So far I’ve only been talking about the traditional English style of sausage best known in New Zealand- meat, minimal seasoning and little else besides. These days, however the sausage repertoire of the nation is an ever expanding feast. Just about everyone knows that chorizo is a Spanish sausage- unfortunately nobody seems to know how to pronounce it [Chor-eeth-oh] or that it’s available in both fresh and cured forms. Various spirals of South African sausage or Boerewors are a common feature in most supermarkets thanks to recent migration trends. Even pungent, offaly Thai and Laos sausages can be found if you know where to look.  So in other words ‘sausage’ can mean different things to different people. Regardless of type, fresh sausages are [with the possible exception of the latter examples] more or less interchangeable in most recipes-depending on individual tastes.
How they are cooked will depend entirely on the recipe- if you are going for something as basic [but perfectly respectable] as sausage and mash, it will be a choice of grilled, baked or fried. On a weeknight, when I can rarely being doing with much of a fuss, fried is my preference.  On a low temperature in a covered pan or wok, it’s about as easy as cooking gets.
Assembled below are a number of ways with the humble and not so humble banger that I inflict upon my family from time to time. I really like these. Maybe they do too.


Anyone can carbonize a sausage on gas grill. To make something interesting of this mediocrity I like to brown them and then split them down one side. With only the touch of the knife they will splay open. Now baste the split side with a mixture of soy sauce, brown sugar and chilli oil. Keep turning them and add as many layers of the sticky, spicy glaze as possible.


It just isn’t paella without a few fiery fresh chorizo chopped up and folded into the steamy rice. For a truly transporting paella, choose good quality fatty pork chorizo [see below]. Carefully slice and sauté in a little olive oil until the gorgeous paprika stained fat starts to flow.  Set aside the sausages and use the fat to fry the rice etc. Not exactly what the doctor ordered but I think we all just need to calm down a little when it comes to saturated fat.

Devilled sausages

Known to most Kiwis as something you make from that iconic yellow sachet- and containing far too many numbers and things ending with ‘phate’ for my liking. But to be fair, this much loved faux-food really does taste good, more so when made from scratch with the best pork sausages you can find, crisp autumn apples and served on butter and cream laden mashed agria potatoes.
Brown your bangers quickly in a hot pan and set aside. Do the same -separately- with a couple of sliced onions and a couple of sliced, peeled apples. In the same pan melt a little butter, stir in some flour to make a roux and add a cup or two of good vegetable or chicken stock. Stir until thick. Add ¼ cup of tomato ketchup, a teaspoon of brown sugar, a good glug of Tabasco and season to taste. Now return the other ingredients to the pan. Simmer on a low heat until the sausages are cooked and the apples tender.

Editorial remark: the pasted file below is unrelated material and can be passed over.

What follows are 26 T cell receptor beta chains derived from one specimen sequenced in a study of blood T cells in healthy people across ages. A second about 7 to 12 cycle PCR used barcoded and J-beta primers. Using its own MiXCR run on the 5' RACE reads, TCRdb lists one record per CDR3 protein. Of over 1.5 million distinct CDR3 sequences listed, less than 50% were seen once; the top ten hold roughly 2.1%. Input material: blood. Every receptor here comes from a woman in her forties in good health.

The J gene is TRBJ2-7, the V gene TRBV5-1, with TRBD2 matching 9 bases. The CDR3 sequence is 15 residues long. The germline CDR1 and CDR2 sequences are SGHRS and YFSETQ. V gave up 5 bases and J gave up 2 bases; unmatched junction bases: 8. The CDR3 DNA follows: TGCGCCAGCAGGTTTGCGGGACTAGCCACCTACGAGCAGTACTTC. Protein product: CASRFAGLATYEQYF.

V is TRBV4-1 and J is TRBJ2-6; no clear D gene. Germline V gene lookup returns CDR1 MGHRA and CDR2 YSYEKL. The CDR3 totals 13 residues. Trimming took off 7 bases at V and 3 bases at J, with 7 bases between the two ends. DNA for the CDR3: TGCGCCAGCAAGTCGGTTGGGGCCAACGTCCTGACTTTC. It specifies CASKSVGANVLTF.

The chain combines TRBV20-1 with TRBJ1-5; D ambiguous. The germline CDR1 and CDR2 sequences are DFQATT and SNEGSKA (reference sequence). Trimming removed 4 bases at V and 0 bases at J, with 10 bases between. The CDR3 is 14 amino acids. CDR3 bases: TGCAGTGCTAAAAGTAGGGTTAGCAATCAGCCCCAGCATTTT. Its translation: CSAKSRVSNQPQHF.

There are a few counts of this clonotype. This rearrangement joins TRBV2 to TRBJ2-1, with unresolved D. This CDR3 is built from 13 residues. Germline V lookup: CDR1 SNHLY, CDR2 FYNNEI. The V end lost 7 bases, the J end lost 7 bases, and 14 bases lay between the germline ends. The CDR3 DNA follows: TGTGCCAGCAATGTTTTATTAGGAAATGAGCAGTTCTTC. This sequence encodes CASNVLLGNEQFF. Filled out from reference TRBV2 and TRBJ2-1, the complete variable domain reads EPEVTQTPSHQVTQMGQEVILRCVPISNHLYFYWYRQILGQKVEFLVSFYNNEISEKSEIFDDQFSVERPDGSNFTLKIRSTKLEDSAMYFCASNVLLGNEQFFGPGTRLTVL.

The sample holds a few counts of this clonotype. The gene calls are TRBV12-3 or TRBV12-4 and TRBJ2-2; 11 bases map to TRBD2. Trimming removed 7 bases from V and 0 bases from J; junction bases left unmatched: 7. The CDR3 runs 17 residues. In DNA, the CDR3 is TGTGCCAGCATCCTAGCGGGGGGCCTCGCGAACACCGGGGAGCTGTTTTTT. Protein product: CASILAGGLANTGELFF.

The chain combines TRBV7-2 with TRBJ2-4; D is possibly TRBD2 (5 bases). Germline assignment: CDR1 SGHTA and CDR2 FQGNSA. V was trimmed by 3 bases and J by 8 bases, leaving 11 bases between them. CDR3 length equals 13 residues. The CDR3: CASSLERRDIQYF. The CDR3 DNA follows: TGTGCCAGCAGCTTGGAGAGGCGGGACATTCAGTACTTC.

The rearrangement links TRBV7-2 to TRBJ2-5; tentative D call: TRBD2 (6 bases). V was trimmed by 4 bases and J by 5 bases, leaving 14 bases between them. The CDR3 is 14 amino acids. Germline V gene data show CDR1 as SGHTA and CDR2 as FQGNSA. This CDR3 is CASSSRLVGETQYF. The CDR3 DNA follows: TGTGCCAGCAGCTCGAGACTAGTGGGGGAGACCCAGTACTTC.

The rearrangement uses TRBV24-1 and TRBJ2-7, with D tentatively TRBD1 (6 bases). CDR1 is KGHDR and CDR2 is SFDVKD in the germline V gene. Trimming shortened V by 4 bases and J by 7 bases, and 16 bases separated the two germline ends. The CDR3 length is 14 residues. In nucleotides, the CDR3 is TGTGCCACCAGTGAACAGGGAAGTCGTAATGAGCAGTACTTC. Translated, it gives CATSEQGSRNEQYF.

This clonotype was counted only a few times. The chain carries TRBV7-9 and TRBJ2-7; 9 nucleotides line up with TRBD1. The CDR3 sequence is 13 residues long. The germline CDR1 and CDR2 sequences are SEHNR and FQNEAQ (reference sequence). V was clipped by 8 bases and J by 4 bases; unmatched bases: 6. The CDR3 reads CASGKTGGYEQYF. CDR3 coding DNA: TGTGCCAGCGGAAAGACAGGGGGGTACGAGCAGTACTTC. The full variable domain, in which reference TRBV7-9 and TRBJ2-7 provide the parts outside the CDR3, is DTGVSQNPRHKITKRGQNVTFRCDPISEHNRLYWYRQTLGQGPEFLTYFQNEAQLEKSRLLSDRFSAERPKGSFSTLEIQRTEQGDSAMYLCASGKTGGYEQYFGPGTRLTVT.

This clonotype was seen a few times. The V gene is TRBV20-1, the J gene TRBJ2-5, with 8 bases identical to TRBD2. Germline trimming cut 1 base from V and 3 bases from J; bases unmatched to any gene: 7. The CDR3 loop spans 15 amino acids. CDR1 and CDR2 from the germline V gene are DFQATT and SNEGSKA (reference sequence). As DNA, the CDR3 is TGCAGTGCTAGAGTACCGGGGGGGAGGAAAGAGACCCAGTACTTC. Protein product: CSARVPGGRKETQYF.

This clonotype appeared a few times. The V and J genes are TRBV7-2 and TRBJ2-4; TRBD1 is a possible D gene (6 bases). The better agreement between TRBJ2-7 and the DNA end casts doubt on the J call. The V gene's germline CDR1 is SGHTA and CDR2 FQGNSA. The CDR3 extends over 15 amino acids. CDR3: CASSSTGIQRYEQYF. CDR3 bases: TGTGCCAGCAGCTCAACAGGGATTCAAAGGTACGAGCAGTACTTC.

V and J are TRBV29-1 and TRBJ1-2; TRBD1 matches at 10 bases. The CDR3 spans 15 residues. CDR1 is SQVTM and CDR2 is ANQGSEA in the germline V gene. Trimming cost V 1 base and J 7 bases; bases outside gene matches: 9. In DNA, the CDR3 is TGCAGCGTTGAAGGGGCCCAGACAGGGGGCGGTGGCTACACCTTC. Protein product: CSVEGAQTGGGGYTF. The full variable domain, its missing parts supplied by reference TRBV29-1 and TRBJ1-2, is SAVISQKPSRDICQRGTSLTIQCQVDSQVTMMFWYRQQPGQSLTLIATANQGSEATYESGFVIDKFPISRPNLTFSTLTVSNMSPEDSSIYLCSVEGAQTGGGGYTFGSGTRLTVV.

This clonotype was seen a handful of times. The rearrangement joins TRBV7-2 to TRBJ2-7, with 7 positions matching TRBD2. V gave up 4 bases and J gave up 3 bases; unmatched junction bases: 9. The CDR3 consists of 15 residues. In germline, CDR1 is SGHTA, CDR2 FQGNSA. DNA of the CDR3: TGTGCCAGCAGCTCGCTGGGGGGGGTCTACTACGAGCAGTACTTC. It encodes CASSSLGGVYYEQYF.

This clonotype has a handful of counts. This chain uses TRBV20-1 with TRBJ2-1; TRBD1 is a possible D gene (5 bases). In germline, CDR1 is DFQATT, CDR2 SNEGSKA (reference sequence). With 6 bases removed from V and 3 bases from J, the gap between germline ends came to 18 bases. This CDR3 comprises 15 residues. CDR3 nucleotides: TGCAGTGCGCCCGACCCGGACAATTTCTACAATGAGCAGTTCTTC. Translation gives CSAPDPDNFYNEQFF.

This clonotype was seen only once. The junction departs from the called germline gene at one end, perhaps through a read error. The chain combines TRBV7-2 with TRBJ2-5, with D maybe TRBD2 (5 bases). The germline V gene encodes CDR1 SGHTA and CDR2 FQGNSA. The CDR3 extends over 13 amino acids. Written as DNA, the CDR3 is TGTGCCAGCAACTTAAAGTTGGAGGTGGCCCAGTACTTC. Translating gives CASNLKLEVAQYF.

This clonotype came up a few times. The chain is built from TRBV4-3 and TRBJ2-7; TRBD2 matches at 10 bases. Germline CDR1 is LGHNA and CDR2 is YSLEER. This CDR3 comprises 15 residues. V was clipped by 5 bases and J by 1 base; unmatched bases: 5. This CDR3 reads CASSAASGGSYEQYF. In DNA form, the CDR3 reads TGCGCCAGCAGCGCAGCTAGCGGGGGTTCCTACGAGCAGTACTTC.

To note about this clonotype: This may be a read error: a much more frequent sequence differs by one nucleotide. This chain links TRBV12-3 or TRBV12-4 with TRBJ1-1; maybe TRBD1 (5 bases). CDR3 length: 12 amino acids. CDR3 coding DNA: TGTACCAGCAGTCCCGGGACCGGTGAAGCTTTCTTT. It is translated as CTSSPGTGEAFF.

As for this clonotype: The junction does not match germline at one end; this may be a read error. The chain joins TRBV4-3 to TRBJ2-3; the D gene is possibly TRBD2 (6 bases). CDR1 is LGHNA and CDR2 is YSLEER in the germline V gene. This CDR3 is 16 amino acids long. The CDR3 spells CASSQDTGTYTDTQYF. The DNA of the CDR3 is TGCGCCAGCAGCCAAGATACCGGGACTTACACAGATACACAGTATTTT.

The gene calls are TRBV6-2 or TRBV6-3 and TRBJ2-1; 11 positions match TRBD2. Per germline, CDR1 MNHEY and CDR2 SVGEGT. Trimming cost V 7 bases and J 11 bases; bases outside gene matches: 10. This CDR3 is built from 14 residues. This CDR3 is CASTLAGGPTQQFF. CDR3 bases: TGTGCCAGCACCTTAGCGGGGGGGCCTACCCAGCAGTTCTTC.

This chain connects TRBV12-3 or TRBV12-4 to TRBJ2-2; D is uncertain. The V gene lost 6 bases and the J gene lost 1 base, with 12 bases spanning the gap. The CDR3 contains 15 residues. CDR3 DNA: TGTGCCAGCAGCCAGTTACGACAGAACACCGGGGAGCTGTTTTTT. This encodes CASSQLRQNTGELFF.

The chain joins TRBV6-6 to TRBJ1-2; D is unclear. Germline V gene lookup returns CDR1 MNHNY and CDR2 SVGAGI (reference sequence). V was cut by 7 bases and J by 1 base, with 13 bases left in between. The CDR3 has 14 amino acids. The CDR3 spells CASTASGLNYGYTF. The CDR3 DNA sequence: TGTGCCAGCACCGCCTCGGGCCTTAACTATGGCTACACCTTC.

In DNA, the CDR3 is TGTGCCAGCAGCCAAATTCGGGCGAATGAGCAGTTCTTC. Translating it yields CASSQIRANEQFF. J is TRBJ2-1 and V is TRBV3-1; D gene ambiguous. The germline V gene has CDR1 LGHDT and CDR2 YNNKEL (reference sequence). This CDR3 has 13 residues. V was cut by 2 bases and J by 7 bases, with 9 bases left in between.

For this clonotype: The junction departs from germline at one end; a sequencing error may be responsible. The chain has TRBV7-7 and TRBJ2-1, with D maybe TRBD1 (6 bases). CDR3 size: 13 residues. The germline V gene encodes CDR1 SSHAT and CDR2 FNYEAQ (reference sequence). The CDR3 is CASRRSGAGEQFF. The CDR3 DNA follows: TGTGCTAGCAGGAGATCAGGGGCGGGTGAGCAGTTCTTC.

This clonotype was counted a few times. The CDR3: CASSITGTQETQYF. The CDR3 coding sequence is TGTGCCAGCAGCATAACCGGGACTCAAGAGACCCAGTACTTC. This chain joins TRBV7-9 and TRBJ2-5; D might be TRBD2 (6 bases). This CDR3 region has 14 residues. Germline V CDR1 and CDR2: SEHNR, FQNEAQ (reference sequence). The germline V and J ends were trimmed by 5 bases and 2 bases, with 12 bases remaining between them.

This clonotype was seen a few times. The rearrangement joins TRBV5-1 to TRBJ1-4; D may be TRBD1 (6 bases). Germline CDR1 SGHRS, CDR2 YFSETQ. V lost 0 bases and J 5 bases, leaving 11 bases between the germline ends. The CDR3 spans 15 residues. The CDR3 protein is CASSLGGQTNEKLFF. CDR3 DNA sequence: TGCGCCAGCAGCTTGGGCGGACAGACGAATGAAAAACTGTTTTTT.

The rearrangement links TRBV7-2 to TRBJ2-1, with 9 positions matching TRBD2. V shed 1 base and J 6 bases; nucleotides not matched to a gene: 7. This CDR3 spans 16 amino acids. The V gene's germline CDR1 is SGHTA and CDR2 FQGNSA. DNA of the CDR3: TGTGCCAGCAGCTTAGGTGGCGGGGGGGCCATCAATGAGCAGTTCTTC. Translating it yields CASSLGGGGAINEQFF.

Sausage and Peppers

An Italian American classic that probably has its origins in the poverty stricken Calabria of the early 20th century-with the ancestors of most Italian Americans.  Tres, tres Godfather.
Very much as its name suggests- sausages, preferably pork and of the spicy, fennel laden kind, roughly chopped and sautéed in olive oil with lots of ripe peppers [also chopped], a few cloves of garlic [crushed], a couple of pulped tomatoes, a little chilli and good handful of bitter-hot wild rocket. Season to taste.  The sausages and peppers should be nicely browned with the tomato adding just a little moisture and acidity. Scoop up with oven-warmed ciabatta or similar and wash down with litres of rough red.  Bada bing.

Garlic studded

There’s nothing very clever or new about this one but it has big nostalgia value to me. My mother has a thing for garlic and never passes up an opportunity to include it in quantity wherever possible. It’s a safe bet that any sausage cooked by Mum will include a clove or two sneakily slipped inside, creating lovely little nuggets of mellow garlicky sweetness.  As a child I spent a lot of time trying to do the same thing with cheese. Take it from me, it can’t be done. Unoriginal as it may be, the garlic studded snarler is still a crowd pleaser. To make it truly memorable, slip a couple of chillies in too.

Ok so this isn’t about using sausages but actually making them. Natural sheep intestine casing can be obtained from any obliging butcher. For my home-made efforts I buy high-fat pork mince from a Chinese butcher. These guys know a thing or two about pork and always have the best quality and priced cuts around. To make an approximate of fresh chorizo- take a kilo of pork mince and add about 2 tablespoons of smoked and 2 of regular paprika, 6+ cloves of crushed garlic, 2 teaspoons salt, 1 teaspoon of ground cayenne, 1 teaspoon of  ground white pepper, 2 tablespoon chopped fresh thyme. Thoroughly mix and knead together until well- blended and darkly stained from the paprika. In a hot pan, test-fry about a tablespoon of the mixture. Taste and adjust the seasoning accordingly. Getting the meat into the skin is a little tricky if you don’t have a machine but it’s quite do-able- after a fashion. For years I used a kitchen funnel with the pointy bit cut down to about 4cm. It’s a bit messy and time consuming but still does the job. These chorizo are worth any amount of toil- they’re dizzyingly good.